Rogue’s Rib Rediscovered

Iain Small on the fifth pitch of Rogue’s Rib Direct (VII,7) on Ben Nevis. This is the first time the 200m-high buttress to the left of Italian Climb has been climbed in winter. Previous ascents began at two-thirds height after starting up Italian Climb. (Photo Simon Richardson)

For Iain Small and I, it was another tough call this weekend on where to go. East or west, mixed or ice were the choices, but in the end our decision was simply based on access. After the heavy snowfalls last week we needed to choose somewhere high enough to be frozen, but also possible to walk in to. After throwing around various options, Iain said “Lets just go the the Ben. We know there is a trail up there. How about looking at the buttress left of Italian Climb?”

The feature left of Italian Climb is known as Rogue’s Rib and it was first climbed by Tom Patey and Jerry Smith in April 1956 as a summer rock climb. In typical Patey fashion, they took the line of least reasistance and started up the snow-filled Italian Climb to miss out the imposing lower buttress, and just climbed the top part of the rib. This was the line taken by Ian Clough and G.Grandison on the first winter ascent in January 1960, and to the best of our knowledge the complete buttress was unclimbed in winter.

Rogue’s Rib is an impressive feature. Black, prominent and menacing it frames the right side of Tower Ridge as you look up into Coire na Ciste from the CIC Hut. I’d wondered about climbing it before, but it is not often in winter condition, and it looked rather hard. After all, Patey and Clough were two of Scotland’s greatest climbers and not one to shirk a challenge.

So there was nothing for it, but to have a look for ourselves. On Saturday March 19 we gingerly approached the foot of Italian Climb, hugging the side of the cliff, and mindful of the avalanche in Garadh Gully that had swept some French climbers into the Gulch a few days before. It’s always exciting to launch up a ‘new’ feature, especially on the Ben, where the nature of the rock is all important. We know the Creag Coire na Ciste is well cracked for example, and the Orion Face is more blind and featureles, so what would Rogue’s Rib be like?

“The cracks are good and it’s turfy,’” Iain yelled down after climbing ten metres of the first pitch. He made good progress, but then slowed down.

“It’s slabby without much gear, but I think it will go…”

The rope paid slowly out and then it was my turn to follow Iain’s lead, and as usual I was soon admiring his skill and confidence. My pitch looked steeper but a hidden chimney led to a good platform. Iain then led an awkward corner and then a long connecting ridge to the upper buttress. This is where the Clough route joined. We didn’t get the guidebook out, but the natural way through the final tower was obvious and followed a narrow gully feature. The problem was the gully was bottomless and ended in an impending wall, so I climbed cracks on the right and then edged ever so carefully across smooth slabs into the gully bed. (An old in-situ peg and krab showed that someone had been that way before, and in hindsight the peg was probably used for tension). Once in the gully, the snow was unconsolidated and it was deceptively steep, but eventually I reached a belay below an undercut squeeze chimney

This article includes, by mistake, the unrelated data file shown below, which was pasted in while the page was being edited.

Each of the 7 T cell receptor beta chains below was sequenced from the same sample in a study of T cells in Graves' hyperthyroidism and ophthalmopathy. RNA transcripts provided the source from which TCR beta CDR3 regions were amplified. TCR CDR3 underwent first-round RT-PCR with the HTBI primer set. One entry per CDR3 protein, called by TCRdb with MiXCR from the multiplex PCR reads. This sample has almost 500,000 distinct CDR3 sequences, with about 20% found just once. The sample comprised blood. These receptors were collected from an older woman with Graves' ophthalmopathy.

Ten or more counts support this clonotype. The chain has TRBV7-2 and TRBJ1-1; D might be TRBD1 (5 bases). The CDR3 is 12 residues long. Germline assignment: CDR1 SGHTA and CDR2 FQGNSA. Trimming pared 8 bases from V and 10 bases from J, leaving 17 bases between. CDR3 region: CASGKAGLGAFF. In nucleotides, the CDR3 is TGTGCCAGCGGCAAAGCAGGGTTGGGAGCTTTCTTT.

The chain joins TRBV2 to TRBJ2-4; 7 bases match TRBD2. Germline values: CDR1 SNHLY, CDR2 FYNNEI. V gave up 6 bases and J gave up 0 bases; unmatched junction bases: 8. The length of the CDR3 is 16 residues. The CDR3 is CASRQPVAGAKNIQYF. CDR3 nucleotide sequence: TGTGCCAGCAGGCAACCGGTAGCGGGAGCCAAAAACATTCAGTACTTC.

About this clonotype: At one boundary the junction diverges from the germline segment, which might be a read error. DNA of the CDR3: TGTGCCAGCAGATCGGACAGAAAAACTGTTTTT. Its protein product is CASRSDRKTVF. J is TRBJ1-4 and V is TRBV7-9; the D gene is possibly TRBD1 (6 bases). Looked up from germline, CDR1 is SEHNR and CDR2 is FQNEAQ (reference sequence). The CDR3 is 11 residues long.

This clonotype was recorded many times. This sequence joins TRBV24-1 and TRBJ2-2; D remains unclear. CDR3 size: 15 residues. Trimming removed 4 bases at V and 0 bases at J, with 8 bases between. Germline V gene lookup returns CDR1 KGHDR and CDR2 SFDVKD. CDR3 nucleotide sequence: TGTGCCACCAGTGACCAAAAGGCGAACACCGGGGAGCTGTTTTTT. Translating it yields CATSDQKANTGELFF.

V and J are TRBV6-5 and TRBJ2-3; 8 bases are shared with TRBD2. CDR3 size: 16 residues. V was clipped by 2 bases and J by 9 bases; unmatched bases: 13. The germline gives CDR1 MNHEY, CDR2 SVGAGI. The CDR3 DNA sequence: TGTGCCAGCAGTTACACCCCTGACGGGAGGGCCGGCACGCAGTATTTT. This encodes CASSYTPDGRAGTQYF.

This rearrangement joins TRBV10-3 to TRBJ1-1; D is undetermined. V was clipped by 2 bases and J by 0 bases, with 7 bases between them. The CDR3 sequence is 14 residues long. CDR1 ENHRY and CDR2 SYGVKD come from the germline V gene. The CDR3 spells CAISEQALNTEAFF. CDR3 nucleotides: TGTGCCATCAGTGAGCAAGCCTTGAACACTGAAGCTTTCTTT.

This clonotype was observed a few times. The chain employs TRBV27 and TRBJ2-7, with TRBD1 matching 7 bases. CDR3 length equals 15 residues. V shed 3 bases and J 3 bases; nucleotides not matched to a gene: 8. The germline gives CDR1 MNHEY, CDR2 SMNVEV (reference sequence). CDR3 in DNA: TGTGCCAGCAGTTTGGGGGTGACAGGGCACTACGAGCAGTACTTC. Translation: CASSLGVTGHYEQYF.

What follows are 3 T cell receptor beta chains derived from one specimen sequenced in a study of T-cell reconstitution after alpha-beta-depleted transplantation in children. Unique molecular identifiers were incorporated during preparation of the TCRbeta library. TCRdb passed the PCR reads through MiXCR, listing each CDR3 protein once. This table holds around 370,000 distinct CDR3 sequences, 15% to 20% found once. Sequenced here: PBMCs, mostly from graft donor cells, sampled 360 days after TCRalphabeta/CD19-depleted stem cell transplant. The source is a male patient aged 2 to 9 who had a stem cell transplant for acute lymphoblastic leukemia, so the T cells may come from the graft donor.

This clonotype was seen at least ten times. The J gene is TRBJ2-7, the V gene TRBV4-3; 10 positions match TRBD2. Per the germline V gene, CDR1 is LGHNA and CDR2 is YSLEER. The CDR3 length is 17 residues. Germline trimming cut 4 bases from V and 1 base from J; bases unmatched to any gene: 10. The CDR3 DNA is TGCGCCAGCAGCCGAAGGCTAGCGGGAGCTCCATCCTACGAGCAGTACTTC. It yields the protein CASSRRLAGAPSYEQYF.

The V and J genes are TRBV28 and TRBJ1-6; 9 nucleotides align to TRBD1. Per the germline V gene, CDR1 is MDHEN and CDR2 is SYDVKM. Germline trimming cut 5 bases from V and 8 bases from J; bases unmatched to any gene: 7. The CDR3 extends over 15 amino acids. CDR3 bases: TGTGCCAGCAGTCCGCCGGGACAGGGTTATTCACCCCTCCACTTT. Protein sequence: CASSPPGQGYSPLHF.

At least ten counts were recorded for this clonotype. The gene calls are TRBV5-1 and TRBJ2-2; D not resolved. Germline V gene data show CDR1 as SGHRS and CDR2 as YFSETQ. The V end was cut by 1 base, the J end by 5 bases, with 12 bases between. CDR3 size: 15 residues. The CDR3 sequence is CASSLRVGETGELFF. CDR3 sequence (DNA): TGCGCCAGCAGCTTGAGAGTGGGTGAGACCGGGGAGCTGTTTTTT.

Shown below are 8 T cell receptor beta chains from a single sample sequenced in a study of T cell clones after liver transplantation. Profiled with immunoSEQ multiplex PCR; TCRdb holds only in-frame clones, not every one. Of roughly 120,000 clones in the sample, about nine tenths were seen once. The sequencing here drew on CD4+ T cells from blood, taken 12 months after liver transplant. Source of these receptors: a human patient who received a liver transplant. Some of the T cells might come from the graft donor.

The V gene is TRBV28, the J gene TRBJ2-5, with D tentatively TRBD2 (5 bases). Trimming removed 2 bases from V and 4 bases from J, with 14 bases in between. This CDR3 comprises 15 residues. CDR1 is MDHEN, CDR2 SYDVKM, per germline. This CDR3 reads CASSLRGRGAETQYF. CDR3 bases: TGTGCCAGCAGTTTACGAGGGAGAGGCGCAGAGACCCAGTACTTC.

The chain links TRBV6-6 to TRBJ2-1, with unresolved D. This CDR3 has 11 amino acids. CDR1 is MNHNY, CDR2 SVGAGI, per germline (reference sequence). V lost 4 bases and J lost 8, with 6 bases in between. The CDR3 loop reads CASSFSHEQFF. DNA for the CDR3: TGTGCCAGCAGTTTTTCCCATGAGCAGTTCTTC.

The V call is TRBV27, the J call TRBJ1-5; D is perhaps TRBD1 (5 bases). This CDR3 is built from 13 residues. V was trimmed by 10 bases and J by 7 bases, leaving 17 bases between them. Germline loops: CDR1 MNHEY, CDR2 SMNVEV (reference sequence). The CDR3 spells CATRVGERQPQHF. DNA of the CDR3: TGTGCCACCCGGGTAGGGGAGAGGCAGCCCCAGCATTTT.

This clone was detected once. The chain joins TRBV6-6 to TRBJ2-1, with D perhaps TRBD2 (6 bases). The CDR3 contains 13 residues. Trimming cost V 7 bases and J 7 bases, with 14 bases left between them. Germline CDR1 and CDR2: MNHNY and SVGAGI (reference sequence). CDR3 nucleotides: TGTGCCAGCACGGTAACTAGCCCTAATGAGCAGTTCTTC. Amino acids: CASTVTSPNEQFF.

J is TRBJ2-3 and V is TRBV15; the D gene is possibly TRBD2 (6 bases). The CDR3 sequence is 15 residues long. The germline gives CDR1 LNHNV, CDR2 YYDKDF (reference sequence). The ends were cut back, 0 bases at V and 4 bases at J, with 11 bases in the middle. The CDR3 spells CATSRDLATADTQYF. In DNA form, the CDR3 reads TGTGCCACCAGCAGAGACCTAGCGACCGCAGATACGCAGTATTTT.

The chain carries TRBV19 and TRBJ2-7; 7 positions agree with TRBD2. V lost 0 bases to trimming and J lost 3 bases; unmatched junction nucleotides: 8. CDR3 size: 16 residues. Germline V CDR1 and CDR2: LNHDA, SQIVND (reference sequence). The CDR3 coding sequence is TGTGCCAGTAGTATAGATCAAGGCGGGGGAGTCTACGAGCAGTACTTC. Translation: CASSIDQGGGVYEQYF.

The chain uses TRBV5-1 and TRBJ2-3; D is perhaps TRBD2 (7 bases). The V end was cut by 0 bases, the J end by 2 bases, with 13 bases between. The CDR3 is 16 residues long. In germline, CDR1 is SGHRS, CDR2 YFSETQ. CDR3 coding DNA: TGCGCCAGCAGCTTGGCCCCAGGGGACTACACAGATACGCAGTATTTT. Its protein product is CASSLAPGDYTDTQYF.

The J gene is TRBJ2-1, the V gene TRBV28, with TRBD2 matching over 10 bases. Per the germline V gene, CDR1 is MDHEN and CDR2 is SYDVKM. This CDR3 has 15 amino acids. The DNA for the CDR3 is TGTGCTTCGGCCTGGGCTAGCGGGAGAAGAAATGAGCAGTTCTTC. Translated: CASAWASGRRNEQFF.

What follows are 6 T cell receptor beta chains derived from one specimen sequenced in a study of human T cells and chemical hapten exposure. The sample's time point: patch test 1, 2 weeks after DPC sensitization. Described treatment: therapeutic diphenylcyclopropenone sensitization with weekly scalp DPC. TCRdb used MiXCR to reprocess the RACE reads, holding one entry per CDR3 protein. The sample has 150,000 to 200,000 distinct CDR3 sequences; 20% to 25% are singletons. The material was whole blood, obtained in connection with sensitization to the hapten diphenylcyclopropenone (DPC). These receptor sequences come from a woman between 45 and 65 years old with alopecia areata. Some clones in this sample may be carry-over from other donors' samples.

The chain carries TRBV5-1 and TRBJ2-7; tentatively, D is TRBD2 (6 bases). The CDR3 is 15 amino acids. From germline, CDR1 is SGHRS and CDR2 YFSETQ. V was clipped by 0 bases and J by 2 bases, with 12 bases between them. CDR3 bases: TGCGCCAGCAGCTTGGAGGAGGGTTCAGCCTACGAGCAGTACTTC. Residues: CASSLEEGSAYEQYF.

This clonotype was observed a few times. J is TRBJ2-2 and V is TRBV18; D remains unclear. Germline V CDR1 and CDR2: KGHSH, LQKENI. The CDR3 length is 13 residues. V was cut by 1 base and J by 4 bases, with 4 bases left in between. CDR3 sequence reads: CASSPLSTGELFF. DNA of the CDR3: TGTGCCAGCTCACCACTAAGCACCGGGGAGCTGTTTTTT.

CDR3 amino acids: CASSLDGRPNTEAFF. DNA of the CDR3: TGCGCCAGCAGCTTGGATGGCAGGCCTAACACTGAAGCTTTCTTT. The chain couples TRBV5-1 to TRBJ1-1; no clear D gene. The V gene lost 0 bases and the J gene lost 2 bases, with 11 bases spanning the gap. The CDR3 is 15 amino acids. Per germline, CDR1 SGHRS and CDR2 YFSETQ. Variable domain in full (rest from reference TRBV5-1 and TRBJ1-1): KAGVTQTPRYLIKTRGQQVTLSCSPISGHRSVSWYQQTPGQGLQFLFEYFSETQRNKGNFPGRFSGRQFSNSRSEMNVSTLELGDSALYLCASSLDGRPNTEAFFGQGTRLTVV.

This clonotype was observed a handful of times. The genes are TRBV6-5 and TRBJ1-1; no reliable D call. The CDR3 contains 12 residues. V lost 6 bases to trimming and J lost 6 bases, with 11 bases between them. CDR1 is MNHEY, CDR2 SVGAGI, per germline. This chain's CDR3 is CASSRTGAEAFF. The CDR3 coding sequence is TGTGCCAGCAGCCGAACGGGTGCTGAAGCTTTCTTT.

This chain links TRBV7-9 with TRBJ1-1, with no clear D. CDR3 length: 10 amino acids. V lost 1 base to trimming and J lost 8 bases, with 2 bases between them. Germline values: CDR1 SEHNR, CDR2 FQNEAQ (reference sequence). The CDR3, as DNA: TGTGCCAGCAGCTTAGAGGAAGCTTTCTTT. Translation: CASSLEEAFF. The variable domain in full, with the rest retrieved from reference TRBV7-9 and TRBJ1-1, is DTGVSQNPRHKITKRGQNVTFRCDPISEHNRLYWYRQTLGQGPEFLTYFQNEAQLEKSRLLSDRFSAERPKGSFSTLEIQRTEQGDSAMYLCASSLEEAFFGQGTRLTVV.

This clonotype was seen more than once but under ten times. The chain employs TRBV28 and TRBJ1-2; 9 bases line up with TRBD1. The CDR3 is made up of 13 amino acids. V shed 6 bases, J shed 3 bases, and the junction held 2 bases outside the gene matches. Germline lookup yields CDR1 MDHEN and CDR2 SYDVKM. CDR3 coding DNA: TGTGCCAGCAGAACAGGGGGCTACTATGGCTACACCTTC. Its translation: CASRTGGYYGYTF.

When Iain came up, he took one look at the chimney, and launched up the undercut wall above. This led eventually into a continuation of the squeeze chimney and the crest of Secondary Tower Ridge. Our day finished with a long pitch to Tower Ridge itself and then a quick down climb to reach the CIC Hut just before it became dark.

The climbing on the upper buttress was quite tough and we assumed that Clough and Grandison must have found an easier way, but when I read the guidebook this morning I realised they climbed similar ground to us – the delicate traverse and steep narrow gully, but finished up the squeeze chimney. Clough rated his route Grade IV, and uncertain of the grade I gave it IV,5 in the 2002 Ben Nevis guide, but a modern rating for their route would be at least VI,6.

A bit more digging through my bookshelves this afternoon (the Marshall guide and 1960 SMC Journal) revealed that their ascent took seven hours. I’m not surprised, because their climb was a major achievement for the day, and comparable in technical difficulty to the (now celebrated) Smith-Holt ascent of Tower Face of the Comb climbed just twelve months earlier (and also originally graded IV!)

Iain and I were less modest – Rogue’s Rib Direct was an excellent outing at VII,7 and a very enjoyable one at that!

About Simon Richardson

Simon Richardson is a passionate Scottish winter climber
This entry was posted in New Routes and tagged , , . Bookmark the permalink.